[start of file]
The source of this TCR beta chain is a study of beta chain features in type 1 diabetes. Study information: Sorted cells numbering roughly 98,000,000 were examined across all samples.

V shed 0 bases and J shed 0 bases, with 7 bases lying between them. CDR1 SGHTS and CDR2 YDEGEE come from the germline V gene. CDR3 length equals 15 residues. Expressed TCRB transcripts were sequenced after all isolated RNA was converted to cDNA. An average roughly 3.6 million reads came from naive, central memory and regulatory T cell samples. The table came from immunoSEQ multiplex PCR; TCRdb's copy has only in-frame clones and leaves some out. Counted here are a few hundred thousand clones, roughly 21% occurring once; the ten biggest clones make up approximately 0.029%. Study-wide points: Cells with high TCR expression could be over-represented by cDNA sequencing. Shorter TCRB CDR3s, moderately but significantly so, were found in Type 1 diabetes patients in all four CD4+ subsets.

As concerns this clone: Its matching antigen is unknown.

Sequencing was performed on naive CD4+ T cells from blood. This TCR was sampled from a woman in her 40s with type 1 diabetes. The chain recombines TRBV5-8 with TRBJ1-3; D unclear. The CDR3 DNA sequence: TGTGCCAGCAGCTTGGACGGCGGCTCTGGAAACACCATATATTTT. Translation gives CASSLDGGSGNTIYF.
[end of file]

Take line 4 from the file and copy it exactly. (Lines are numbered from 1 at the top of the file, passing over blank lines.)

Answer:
Sequencing was performed on naive CD4+ T cells from blood. This TCR was sampled from a woman in her 40s with type 1 diabetes. The chain recombines TRBV5-8 with TRBJ1-3; D unclear. The CDR3 DNA sequence: TGTGCCAGCAGCTTGGACGGCGGCTCTGGAAACACCATATATTTT. Translation gives CASSLDGGSGNTIYF.